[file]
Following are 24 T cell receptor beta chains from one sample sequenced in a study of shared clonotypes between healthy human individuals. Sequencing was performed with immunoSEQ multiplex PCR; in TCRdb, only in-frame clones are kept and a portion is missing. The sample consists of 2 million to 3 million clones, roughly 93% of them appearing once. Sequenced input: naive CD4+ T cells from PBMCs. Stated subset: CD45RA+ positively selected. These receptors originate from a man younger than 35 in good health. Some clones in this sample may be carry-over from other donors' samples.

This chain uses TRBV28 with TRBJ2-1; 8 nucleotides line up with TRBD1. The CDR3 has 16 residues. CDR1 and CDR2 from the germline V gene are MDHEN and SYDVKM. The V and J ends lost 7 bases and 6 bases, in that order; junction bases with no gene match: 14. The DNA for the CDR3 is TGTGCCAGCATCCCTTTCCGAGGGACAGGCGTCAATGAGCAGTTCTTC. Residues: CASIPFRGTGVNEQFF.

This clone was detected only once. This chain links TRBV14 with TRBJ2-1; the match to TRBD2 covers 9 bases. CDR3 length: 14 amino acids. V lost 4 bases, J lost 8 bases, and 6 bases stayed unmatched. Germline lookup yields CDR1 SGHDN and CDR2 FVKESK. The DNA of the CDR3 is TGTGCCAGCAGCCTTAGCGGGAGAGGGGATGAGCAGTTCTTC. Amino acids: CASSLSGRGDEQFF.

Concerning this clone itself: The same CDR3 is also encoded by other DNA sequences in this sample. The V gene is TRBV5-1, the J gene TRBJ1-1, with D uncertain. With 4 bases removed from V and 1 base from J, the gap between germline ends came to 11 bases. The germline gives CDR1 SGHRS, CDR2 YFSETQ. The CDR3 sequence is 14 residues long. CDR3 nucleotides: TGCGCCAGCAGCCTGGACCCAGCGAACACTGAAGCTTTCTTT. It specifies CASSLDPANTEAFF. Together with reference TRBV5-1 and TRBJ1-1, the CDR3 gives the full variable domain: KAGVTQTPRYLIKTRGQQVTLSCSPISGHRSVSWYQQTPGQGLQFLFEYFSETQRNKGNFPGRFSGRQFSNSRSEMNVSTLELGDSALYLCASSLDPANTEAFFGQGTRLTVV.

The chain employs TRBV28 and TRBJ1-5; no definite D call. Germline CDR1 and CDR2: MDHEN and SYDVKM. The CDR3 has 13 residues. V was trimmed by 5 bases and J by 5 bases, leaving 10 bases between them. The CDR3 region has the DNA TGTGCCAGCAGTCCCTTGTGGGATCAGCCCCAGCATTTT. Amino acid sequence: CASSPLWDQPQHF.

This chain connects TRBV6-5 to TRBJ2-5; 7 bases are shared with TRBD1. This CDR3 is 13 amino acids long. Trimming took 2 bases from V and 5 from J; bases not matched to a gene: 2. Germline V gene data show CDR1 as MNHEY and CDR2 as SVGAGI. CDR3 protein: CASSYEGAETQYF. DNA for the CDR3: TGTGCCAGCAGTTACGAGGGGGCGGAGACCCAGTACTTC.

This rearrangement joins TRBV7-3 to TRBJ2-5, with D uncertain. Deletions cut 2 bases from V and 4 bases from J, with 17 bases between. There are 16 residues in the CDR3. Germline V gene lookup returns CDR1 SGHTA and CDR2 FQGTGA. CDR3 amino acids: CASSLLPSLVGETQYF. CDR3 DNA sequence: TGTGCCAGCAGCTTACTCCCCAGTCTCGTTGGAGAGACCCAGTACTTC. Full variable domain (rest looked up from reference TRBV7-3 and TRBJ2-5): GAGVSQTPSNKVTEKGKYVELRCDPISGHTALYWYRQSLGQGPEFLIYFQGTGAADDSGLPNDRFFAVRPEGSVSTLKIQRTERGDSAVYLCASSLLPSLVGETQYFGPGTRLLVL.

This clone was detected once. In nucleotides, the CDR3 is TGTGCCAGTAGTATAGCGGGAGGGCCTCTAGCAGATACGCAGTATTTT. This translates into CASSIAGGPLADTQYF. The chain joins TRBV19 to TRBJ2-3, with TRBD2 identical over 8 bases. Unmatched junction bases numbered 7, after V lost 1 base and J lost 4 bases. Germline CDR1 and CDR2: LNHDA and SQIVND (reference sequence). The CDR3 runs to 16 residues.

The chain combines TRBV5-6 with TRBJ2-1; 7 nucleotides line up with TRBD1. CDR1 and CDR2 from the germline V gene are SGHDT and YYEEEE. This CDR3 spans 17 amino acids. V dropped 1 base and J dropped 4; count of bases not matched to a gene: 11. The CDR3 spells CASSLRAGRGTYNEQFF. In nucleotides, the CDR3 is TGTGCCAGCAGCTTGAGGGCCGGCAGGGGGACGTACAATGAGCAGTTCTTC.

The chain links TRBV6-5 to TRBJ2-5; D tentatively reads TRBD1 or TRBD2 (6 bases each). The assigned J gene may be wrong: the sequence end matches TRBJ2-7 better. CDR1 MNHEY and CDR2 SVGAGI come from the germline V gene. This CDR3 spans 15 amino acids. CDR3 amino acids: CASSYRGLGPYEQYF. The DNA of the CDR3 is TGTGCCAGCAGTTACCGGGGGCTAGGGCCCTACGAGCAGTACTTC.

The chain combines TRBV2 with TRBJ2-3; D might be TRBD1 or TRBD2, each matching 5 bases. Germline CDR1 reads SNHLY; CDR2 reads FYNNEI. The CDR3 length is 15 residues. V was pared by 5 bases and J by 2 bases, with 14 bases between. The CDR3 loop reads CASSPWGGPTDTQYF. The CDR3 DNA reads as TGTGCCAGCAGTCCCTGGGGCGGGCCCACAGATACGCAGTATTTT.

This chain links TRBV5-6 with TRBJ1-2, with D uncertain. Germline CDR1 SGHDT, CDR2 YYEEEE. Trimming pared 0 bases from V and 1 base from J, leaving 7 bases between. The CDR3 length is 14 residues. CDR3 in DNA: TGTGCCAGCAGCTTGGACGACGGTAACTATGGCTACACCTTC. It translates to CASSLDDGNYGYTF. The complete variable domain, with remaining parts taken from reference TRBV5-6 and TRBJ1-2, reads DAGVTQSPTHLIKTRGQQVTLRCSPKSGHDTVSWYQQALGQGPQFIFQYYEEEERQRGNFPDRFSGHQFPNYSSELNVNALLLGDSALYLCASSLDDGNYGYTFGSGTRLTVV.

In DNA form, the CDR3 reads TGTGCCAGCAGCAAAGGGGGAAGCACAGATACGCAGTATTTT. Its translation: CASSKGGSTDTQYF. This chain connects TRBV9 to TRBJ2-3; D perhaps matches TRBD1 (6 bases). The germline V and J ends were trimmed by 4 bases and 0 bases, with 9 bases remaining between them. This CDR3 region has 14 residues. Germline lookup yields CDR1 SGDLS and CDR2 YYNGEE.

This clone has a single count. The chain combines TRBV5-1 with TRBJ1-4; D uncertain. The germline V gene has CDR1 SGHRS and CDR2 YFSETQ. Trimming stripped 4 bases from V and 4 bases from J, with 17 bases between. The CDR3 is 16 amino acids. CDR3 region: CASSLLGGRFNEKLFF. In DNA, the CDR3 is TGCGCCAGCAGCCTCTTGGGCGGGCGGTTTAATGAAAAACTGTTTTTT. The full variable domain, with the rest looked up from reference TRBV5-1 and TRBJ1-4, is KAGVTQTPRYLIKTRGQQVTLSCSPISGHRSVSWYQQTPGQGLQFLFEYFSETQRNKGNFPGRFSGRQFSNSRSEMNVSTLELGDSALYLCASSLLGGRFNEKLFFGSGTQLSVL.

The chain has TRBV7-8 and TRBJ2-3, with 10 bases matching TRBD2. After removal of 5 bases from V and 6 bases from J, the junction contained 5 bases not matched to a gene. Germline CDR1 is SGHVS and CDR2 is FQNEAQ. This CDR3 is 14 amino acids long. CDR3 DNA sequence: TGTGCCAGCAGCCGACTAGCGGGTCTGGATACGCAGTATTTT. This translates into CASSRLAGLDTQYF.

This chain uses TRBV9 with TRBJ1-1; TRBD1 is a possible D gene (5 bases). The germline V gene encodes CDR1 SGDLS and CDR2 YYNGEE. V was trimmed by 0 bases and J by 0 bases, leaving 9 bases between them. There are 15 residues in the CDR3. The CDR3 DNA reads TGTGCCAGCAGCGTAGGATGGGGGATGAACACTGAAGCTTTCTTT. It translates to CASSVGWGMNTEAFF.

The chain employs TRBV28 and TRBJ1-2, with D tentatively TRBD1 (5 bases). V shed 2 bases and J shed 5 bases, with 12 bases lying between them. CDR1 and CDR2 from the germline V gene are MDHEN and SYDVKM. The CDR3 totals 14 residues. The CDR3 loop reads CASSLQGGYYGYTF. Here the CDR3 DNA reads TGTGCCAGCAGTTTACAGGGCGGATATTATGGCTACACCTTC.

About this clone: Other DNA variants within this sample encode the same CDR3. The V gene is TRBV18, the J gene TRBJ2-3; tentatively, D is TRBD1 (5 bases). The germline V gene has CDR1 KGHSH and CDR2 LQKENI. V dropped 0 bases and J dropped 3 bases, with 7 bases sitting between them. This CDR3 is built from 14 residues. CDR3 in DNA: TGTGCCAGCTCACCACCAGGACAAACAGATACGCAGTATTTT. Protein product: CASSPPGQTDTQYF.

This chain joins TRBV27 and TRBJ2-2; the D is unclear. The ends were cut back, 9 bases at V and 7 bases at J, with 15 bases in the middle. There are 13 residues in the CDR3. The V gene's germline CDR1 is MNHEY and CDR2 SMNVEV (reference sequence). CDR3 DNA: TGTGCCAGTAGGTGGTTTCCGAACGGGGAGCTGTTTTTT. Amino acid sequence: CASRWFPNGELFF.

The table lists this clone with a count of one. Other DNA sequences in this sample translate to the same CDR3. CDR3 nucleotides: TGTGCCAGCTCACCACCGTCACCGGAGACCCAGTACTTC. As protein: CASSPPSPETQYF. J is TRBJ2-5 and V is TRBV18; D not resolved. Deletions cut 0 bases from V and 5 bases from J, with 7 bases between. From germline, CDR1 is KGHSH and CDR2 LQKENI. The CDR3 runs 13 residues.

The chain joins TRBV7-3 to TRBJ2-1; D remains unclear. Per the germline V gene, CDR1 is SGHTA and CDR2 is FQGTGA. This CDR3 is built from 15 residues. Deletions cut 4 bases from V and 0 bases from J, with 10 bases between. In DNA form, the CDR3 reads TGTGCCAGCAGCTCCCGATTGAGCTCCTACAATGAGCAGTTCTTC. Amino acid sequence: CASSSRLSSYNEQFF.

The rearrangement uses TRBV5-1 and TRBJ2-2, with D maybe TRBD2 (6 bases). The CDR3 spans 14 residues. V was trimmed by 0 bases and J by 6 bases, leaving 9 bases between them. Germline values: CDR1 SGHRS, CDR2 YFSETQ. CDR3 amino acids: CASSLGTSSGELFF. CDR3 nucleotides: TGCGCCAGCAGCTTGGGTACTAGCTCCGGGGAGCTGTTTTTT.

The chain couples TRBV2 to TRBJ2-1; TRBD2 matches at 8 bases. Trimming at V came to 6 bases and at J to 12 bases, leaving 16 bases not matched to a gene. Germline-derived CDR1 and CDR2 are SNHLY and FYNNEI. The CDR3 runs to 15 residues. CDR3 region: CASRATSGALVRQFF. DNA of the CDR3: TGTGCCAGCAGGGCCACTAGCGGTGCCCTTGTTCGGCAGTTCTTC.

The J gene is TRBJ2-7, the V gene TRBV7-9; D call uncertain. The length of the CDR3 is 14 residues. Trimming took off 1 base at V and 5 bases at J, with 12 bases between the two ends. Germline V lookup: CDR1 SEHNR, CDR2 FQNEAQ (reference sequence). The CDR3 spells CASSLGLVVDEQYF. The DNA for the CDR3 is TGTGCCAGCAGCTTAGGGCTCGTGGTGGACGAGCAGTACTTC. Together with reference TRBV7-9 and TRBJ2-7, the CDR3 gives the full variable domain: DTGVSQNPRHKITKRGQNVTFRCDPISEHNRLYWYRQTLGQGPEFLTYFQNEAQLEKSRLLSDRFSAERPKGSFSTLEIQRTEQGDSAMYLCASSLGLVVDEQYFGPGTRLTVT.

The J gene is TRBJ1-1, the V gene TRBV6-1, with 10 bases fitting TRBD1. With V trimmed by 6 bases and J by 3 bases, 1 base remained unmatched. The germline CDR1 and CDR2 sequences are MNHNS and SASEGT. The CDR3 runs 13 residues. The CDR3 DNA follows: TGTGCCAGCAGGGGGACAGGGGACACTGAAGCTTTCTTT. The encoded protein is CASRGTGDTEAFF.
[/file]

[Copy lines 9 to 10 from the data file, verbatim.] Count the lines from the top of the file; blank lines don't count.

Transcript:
The chain combines TRBV5-6 with TRBJ2-1; 7 nucleotides line up with TRBD1. CDR1 and CDR2 from the germline V gene are SGHDT and YYEEEE. This CDR3 spans 17 amino acids. V dropped 1 base and J dropped 4; count of bases not matched to a gene: 11. The CDR3 spells CASSLRAGRGTYNEQFF. In nucleotides, the CDR3 is TGTGCCAGCAGCTTGAGGGCCGGCAGGGGGACGTACAATGAGCAGTTCTTC.

The chain links TRBV6-5 to TRBJ2-5; D tentatively reads TRBD1 or TRBD2 (6 bases each). The assigned J gene may be wrong: the sequence end matches TRBJ2-7 better. CDR1 MNHEY and CDR2 SVGAGI come from the germline V gene. This CDR3 spans 15 amino acids. CDR3 amino acids: CASSYRGLGPYEQYF. The DNA of the CDR3 is TGTGCCAGCAGTTACCGGGGGCTAGGGCCCTACGAGCAGTACTTC.